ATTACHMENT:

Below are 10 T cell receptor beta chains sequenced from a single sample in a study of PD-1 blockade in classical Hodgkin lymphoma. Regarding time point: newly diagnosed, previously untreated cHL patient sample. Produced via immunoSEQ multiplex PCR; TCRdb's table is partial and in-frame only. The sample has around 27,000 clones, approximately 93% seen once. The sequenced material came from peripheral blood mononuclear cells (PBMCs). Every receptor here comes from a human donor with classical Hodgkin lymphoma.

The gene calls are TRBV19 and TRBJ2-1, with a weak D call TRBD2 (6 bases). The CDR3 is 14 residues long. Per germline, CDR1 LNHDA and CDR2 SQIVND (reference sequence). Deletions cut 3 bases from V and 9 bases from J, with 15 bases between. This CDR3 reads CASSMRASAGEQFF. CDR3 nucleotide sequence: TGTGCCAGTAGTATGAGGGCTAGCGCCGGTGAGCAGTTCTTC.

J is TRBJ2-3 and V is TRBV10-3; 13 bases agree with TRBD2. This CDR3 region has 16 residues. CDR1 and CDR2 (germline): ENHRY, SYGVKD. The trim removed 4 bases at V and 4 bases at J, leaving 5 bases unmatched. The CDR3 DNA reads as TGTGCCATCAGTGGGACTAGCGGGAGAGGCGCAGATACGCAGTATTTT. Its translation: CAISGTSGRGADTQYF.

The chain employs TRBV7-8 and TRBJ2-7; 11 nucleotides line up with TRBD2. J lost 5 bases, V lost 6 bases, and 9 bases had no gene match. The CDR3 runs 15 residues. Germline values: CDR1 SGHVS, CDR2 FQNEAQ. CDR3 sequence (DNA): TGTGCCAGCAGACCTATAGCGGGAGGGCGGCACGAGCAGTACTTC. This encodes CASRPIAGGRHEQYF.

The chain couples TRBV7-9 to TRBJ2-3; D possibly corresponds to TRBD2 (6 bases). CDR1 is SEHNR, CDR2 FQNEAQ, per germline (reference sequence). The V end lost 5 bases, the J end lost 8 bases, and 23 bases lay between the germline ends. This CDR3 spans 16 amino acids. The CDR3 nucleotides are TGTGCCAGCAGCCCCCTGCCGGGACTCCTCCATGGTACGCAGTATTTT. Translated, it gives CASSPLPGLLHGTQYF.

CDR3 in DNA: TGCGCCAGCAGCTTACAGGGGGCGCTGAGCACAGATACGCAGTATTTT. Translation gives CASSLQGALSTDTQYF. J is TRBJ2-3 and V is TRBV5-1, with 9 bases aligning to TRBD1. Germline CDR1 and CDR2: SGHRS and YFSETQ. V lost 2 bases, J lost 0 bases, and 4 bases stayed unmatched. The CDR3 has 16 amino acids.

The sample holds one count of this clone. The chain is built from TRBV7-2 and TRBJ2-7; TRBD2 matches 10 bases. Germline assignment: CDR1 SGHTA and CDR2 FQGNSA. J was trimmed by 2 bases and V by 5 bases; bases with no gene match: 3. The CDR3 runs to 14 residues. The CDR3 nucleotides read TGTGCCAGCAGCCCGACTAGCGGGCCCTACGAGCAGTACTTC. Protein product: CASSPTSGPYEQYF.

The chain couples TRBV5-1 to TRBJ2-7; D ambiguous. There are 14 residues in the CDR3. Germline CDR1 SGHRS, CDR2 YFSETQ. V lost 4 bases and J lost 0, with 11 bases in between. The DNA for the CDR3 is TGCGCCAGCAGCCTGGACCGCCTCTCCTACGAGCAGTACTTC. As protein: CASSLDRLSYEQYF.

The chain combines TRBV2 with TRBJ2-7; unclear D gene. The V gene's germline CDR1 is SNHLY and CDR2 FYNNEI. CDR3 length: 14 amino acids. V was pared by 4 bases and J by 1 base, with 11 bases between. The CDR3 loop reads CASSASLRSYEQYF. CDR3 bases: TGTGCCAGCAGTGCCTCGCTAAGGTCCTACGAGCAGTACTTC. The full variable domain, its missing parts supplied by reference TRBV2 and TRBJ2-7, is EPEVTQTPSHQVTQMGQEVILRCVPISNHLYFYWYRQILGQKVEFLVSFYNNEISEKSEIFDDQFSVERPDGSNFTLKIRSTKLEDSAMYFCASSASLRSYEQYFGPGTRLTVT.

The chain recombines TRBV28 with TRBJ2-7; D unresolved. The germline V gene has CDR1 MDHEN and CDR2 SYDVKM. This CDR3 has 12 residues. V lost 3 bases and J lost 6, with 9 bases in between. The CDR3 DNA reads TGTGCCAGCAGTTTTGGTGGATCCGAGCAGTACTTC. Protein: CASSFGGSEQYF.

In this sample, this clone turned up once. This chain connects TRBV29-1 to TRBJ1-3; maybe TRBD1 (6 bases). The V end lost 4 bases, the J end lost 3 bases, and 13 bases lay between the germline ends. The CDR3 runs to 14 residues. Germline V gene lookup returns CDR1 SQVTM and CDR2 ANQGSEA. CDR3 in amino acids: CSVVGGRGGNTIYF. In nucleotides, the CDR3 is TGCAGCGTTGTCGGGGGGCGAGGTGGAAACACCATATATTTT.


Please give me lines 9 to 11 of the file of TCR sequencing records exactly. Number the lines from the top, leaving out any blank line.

The chain combines TRBV2 with TRBJ2-7; unclear D gene. The V gene's germline CDR1 is SNHLY and CDR2 FYNNEI. CDR3 length: 14 amino acids. V was pared by 4 bases and J by 1 base, with 11 bases between. The CDR3 loop reads CASSASLRSYEQYF. CDR3 bases: TGTGCCAGCAGTGCCTCGCTAAGGTCCTACGAGCAGTACTTC. The full variable domain, its missing parts supplied by reference TRBV2 and TRBJ2-7, is EPEVTQTPSHQVTQMGQEVILRCVPISNHLYFYWYRQILGQKVEFLVSFYNNEISEKSEIFDDQFSVERPDGSNFTLKIRSTKLEDSAMYFCASSASLRSYEQYFGPGTRLTVT.

The chain recombines TRBV28 with TRBJ2-7; D unresolved. The germline V gene has CDR1 MDHEN and CDR2 SYDVKM. This CDR3 has 12 residues. V lost 3 bases and J lost 6, with 9 bases in between. The CDR3 DNA reads TGTGCCAGCAGTTTTGGTGGATCCGAGCAGTACTTC. Protein: CASSFGGSEQYF.

In this sample, this clone turned up once. This chain connects TRBV29-1 to TRBJ1-3; maybe TRBD1 (6 bases). The V end lost 4 bases, the J end lost 3 bases, and 13 bases lay between the germline ends. The CDR3 runs to 14 residues. Germline V gene lookup returns CDR1 SQVTM and CDR2 ANQGSEA. CDR3 in amino acids: CSVVGGRGGNTIYF. In nucleotides, the CDR3 is TGCAGCGTTGTCGGGGGGCGAGGTGGAAACACCATATATTTT.